As the United States approaches the 2024 Presidential Elections, a new era of strengthened election integrity emerges. Following this pivotal vote, jurisdictions across the country will begin adopting heightened standards in equipment design and development, ushering in an unprecedented rigor to the voting process.

The new Voluntary Voting System Guidelines (VVSG 2.0), ratified by the United States Election Assistance Commission (EAC), represent a pivotal advance in the modernization, security, and resilience of U.S. elections, contributing to their overall trustworthiness. These guidelines encompass every aspect of the electoral cycle, with a focus on improving security, accessibility, and transparency, thereby bolstering public confidence in the electoral system. It is expected that, as new equipment is developed and certified under these standards, jurisdictions will reap the benefit of improved election integrity.

Nations around the world, in their quest to enhance electoral processes, often look to leading democracies for insights and best practices. However, it’s important to understand that the new US guidelines, while a significant step forward, are not a universal solution.

The VVSG 2.0, crafted by and for the unique intricacies of the US electoral infrastructure, may not be entirely applicable in different international contexts. Each nation has its own set of challenges and requirements that need to be thoughtfully considered when adopting or adapting such standards. In fact, some countries are advancing certain phases of their elections more rapidly than the new US guidelines propose.

The online voting guidelines serve as a case in point. Acknowledging the growing interest in secure remote voting options, VVSG 2.0 opens the possibility for the certification of online voting mechanisms. Yet, the new framework does not provide sufficient guidelines on how to guarantee a successful deployment of online voting. Jurisdictions wishing to adopt online voting, would do well to look at Estonia, the world’s most successful online voting platform.

One aspect that has seen considerable advancement in the VVSG 2.0 is software independence—a feature that ensures voting systems can produce verifiable paper records. These paper records, important regardless of software reliability, play a pivotal role in facilitating recount and audit processes.

Software independence has been a contentious issue worldwide, with various countries taking divergent approaches to its implementation. Brazil and India, two nations that emerged as early adopters of electronic voting in the late 1990s, have found themselves at opposite ends of this discussion. India began incorporating printers into its voting machines in 2014 to produce a paper trail for every vote, thus providing a means for physical audits of election results. On the contrary, Brazil has refrained from following this path and continues to use paperless voting machines, thereby placing its trust entirely in the electronic system. Belgium and Bulgaria are two European countries that have sided with the US in terms of software independence.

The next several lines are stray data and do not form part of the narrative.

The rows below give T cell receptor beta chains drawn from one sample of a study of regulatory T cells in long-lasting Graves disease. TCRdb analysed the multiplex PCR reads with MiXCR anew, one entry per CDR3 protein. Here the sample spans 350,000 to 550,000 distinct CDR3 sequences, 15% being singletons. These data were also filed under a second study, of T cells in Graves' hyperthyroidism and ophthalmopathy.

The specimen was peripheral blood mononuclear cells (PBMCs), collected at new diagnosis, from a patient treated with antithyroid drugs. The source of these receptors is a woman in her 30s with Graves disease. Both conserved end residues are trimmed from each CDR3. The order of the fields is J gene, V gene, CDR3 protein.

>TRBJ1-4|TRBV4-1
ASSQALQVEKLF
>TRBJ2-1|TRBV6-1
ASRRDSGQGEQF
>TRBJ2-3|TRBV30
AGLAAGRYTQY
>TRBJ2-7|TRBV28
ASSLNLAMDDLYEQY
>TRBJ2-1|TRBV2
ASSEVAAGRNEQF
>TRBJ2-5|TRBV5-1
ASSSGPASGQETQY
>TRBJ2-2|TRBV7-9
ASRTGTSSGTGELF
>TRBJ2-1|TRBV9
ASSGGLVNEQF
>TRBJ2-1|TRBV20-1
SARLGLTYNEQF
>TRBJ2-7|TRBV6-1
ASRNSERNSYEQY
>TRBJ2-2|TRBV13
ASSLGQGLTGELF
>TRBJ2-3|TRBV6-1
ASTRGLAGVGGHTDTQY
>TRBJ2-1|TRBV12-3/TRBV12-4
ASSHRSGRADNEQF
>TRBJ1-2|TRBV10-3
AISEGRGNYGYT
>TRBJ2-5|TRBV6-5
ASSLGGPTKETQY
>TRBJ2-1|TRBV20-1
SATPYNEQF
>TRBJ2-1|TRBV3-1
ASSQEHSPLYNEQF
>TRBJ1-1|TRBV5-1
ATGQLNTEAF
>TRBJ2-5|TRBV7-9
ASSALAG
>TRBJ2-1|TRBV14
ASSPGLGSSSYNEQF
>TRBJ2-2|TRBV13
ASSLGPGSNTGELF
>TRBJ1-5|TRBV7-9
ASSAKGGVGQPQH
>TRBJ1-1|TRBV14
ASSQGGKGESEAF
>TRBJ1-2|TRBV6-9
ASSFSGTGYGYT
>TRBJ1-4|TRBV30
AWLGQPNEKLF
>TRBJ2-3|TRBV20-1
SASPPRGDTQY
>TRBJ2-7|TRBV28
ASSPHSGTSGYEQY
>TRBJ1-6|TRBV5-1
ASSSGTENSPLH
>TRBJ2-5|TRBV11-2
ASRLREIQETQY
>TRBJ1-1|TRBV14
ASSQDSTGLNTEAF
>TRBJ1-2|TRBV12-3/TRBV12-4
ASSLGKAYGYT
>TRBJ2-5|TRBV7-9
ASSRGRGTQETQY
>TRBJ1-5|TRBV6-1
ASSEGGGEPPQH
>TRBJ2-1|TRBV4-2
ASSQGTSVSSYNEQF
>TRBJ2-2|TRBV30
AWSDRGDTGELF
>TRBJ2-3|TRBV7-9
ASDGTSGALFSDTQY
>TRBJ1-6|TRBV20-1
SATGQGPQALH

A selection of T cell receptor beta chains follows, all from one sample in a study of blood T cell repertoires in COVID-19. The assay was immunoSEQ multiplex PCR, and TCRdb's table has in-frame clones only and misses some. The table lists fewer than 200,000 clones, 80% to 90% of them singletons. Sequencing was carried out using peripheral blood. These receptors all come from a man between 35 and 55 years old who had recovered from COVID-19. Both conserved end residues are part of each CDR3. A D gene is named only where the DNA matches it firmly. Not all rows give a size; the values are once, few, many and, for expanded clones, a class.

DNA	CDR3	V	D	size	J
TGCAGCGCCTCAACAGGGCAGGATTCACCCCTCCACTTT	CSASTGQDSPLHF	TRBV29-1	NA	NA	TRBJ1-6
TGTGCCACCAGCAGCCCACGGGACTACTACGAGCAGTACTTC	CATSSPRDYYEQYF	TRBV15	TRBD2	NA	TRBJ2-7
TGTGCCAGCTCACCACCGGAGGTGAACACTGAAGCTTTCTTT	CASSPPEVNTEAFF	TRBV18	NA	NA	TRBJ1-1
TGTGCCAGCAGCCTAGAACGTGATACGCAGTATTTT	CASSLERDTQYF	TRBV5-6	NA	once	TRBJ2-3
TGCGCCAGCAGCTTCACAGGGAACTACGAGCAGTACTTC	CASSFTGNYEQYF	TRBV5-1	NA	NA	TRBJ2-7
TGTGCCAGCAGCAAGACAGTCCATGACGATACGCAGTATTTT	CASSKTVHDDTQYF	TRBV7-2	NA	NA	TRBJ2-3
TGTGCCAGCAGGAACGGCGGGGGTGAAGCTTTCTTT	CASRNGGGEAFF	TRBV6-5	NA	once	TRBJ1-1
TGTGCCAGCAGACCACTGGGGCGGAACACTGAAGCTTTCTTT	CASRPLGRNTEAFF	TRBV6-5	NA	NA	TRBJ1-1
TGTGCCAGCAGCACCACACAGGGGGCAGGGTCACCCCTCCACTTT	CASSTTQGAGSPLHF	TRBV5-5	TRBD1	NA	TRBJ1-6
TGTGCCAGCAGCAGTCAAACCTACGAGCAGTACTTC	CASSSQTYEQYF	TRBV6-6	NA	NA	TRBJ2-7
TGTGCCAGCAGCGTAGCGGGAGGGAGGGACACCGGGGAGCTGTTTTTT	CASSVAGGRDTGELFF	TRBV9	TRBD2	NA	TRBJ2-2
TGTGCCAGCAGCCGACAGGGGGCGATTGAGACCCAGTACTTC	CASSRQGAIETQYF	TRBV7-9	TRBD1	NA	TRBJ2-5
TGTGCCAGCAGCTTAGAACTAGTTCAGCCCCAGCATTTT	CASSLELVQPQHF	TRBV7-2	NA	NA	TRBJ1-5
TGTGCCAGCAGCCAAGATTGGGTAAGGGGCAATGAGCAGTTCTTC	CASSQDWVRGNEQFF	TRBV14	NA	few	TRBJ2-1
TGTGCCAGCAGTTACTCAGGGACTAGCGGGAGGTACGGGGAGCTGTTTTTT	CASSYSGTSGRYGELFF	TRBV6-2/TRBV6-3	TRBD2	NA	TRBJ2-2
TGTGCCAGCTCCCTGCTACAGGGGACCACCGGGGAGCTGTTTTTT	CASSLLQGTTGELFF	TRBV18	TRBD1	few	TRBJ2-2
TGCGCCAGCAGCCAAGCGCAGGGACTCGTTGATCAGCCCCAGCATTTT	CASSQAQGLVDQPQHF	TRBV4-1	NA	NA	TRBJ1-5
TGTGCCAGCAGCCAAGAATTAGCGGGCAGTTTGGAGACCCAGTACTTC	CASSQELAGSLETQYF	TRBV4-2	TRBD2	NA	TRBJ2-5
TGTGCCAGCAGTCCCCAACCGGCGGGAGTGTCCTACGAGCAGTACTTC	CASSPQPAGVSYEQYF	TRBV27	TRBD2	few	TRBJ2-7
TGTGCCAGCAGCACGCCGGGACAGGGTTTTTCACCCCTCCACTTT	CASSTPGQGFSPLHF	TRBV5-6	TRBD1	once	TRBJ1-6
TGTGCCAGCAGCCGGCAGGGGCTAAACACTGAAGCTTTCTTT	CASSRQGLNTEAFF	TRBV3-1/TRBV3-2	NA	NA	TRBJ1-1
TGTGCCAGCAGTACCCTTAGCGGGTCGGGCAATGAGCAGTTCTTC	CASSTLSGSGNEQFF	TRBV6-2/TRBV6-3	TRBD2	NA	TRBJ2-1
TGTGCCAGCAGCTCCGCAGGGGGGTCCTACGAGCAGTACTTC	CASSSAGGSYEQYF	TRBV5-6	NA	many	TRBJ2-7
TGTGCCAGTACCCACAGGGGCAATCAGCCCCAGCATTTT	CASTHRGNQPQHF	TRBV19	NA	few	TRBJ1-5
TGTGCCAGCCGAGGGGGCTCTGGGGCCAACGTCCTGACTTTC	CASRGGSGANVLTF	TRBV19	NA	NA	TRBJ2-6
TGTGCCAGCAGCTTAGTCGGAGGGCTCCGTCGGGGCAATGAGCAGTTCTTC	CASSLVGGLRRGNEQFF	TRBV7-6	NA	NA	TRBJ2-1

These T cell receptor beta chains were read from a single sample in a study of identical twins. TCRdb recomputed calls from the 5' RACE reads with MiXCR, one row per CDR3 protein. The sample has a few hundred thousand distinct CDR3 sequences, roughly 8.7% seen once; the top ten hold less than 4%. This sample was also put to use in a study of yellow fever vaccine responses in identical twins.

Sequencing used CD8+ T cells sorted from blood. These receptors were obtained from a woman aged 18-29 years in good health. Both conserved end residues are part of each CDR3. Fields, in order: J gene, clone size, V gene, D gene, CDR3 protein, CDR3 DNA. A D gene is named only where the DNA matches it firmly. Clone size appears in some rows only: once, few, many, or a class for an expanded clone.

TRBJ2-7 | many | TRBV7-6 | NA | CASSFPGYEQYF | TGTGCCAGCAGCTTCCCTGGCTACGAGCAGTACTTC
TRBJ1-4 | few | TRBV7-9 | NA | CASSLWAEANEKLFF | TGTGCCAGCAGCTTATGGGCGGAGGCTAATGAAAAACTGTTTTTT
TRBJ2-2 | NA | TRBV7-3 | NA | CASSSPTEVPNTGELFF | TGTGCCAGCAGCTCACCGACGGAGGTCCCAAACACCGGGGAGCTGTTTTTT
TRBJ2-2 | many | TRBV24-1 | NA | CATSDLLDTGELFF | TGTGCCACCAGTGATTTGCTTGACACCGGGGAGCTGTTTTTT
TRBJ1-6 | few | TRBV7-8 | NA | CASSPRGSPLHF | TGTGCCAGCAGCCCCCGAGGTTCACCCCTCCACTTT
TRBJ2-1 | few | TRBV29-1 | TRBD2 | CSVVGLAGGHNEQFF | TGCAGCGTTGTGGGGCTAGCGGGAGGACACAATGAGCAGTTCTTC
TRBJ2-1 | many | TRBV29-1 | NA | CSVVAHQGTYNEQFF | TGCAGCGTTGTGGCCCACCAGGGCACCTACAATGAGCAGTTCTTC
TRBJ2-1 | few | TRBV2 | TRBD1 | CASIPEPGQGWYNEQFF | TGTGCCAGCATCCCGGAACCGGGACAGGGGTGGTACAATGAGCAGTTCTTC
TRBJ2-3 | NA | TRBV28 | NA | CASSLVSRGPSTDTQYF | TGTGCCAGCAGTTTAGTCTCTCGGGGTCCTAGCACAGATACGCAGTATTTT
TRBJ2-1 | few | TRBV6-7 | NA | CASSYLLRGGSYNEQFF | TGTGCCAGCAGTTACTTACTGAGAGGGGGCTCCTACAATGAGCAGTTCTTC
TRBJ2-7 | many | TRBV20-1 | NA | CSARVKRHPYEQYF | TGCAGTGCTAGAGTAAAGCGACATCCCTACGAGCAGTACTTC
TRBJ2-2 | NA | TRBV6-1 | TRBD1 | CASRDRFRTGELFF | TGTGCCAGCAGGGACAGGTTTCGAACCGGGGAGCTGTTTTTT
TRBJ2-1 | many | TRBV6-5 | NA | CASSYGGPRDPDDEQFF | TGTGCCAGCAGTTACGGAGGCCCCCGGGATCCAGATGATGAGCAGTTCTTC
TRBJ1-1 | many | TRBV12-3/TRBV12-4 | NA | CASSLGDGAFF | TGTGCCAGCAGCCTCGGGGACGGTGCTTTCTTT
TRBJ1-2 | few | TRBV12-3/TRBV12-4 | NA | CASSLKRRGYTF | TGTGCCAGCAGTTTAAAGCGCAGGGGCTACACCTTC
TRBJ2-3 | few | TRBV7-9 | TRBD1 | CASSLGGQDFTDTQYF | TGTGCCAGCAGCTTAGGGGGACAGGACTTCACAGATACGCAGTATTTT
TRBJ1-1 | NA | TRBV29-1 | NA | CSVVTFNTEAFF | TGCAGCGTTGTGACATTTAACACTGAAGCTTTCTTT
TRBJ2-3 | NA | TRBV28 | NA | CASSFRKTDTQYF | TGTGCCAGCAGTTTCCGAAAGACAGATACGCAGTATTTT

In addition to software independence, the VVSG 2.0 guidelines introduce many other security enhancements. Data encryption and the use of digital signatures for election artifacts and data in transit are explicitly mandated. The guidelines also call for more stringent physical security measures, including reinforced protection for ballots and data ports and heightened monitoring to prevent unauthorized use.

The newly established guidelines are poised to modernize U.S. election systems substantially. The collaborative effort, which engaged all principal stakeholders –from vendors and local jurisdictions to government agencies—highlights a widespread commitment to election integrity. Following the completion of the 2024 election, the U.S. will be well-positioned to embark on a new era of robust election integrity.

For a more comprehensive analysis of the improvements, check our paper ‘Understanding The Advancements in VVSG 2.0

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